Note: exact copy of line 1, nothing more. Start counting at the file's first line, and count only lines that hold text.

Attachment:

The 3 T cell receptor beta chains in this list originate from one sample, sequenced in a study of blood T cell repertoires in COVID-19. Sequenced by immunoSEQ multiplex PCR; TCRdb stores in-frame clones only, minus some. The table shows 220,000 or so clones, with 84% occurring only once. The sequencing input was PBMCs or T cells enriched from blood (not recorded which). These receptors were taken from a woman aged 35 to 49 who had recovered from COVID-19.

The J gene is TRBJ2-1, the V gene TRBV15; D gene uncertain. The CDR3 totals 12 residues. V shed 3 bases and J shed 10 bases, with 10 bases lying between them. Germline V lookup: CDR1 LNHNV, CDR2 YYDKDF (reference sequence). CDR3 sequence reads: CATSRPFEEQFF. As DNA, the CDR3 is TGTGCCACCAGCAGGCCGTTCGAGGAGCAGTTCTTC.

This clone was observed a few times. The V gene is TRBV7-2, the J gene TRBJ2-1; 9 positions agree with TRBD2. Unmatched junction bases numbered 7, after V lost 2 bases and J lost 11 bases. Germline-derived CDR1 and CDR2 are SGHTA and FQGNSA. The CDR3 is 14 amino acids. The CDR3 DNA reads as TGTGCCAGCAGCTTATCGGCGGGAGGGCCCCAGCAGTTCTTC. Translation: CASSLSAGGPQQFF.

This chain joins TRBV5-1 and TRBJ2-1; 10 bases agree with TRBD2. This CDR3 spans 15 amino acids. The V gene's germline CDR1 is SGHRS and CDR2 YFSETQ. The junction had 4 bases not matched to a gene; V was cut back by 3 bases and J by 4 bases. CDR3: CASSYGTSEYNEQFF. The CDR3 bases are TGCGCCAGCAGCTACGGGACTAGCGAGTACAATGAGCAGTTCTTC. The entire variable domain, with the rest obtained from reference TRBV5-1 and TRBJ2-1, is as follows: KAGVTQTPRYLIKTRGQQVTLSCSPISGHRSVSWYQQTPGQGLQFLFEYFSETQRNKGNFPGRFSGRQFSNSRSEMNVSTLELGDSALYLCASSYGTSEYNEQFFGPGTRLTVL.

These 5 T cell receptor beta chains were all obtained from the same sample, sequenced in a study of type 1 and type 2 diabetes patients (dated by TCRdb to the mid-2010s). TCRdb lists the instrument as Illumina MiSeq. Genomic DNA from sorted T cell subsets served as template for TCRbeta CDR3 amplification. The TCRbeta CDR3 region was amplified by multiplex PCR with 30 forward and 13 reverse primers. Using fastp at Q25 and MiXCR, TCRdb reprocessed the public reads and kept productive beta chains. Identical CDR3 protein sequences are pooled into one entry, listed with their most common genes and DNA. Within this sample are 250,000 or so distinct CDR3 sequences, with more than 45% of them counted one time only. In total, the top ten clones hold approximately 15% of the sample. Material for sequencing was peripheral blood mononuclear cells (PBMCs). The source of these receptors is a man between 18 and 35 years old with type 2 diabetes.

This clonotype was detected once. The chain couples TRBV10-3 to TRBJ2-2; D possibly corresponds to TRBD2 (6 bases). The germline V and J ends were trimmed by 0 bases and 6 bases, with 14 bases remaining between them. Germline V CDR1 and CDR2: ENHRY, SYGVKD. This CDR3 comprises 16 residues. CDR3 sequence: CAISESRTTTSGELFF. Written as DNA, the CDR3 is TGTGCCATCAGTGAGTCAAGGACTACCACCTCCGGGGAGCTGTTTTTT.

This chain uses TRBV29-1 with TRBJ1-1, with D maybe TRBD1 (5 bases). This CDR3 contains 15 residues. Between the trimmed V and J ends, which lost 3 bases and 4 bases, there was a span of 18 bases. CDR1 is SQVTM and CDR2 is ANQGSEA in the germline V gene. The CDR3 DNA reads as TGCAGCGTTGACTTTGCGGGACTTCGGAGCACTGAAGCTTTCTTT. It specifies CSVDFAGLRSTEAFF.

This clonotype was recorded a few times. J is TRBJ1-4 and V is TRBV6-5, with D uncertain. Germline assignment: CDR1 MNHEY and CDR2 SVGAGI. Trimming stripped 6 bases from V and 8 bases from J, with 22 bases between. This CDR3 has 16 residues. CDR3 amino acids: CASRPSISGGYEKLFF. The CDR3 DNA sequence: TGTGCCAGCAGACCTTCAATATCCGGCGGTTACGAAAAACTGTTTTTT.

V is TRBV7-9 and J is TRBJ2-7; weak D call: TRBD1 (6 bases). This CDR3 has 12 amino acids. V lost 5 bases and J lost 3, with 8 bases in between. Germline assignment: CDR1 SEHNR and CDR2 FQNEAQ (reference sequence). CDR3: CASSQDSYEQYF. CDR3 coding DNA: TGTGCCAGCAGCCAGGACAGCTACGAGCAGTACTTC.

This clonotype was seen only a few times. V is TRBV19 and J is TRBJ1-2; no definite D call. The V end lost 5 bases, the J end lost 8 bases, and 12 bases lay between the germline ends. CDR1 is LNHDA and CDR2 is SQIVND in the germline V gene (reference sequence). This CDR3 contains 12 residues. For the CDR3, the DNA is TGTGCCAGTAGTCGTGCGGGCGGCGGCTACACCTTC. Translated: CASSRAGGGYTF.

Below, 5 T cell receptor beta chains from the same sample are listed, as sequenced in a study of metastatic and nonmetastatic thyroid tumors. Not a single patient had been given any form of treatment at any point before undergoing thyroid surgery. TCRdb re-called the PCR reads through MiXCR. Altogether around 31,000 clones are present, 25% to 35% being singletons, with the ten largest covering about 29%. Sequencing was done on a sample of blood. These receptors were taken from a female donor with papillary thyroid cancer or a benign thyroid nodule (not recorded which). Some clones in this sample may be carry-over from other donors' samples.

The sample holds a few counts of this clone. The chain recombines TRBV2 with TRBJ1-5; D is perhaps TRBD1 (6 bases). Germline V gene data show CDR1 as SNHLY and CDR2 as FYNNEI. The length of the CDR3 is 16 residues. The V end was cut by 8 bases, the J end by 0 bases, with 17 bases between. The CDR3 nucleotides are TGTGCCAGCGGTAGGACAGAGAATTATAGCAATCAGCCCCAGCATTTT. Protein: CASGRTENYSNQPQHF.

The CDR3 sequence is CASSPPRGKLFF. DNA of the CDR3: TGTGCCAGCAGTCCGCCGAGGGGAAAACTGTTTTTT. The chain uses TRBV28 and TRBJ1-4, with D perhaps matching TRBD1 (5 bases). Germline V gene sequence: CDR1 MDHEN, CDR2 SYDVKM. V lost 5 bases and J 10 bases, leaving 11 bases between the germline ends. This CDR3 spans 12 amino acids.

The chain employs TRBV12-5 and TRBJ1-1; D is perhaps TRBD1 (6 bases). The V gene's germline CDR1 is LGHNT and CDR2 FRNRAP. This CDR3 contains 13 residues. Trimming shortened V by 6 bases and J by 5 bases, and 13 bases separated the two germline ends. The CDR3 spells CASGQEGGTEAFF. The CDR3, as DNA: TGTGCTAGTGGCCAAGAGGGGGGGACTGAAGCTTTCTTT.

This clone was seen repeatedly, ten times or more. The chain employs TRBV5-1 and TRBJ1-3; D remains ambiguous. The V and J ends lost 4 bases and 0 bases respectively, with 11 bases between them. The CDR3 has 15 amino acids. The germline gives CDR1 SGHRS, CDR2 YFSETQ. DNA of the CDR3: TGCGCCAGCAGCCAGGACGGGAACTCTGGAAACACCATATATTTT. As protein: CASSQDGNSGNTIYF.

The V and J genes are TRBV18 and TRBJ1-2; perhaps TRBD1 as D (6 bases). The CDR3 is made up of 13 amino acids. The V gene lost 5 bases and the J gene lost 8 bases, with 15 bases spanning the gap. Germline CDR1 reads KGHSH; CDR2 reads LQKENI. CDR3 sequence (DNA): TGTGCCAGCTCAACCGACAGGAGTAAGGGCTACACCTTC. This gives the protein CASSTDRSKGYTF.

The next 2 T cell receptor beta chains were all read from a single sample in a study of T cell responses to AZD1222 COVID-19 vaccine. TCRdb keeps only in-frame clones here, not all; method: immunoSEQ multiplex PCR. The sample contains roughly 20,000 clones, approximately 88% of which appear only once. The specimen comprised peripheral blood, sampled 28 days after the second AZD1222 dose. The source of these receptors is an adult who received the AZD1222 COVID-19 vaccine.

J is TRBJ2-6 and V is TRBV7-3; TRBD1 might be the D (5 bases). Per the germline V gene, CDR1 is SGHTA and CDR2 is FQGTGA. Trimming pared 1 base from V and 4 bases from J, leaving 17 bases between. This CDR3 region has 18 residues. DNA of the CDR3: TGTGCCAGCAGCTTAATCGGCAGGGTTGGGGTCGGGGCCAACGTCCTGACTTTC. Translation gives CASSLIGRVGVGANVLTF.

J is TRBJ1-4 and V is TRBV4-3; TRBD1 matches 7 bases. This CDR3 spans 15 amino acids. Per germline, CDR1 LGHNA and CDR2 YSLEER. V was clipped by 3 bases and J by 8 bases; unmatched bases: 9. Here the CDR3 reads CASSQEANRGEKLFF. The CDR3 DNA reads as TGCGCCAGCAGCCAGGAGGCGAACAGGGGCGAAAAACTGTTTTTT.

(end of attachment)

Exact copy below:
The 3 T cell receptor beta chains in this list originate from one sample, sequenced in a study of blood T cell repertoires in COVID-19. Sequenced by immunoSEQ multiplex PCR; TCRdb stores in-frame clones only, minus some. The table shows 220,000 or so clones, with 84% occurring only once. The sequencing input was PBMCs or T cells enriched from blood (not recorded which). These receptors were taken from a woman aged 35 to 49 who had recovered from COVID-19.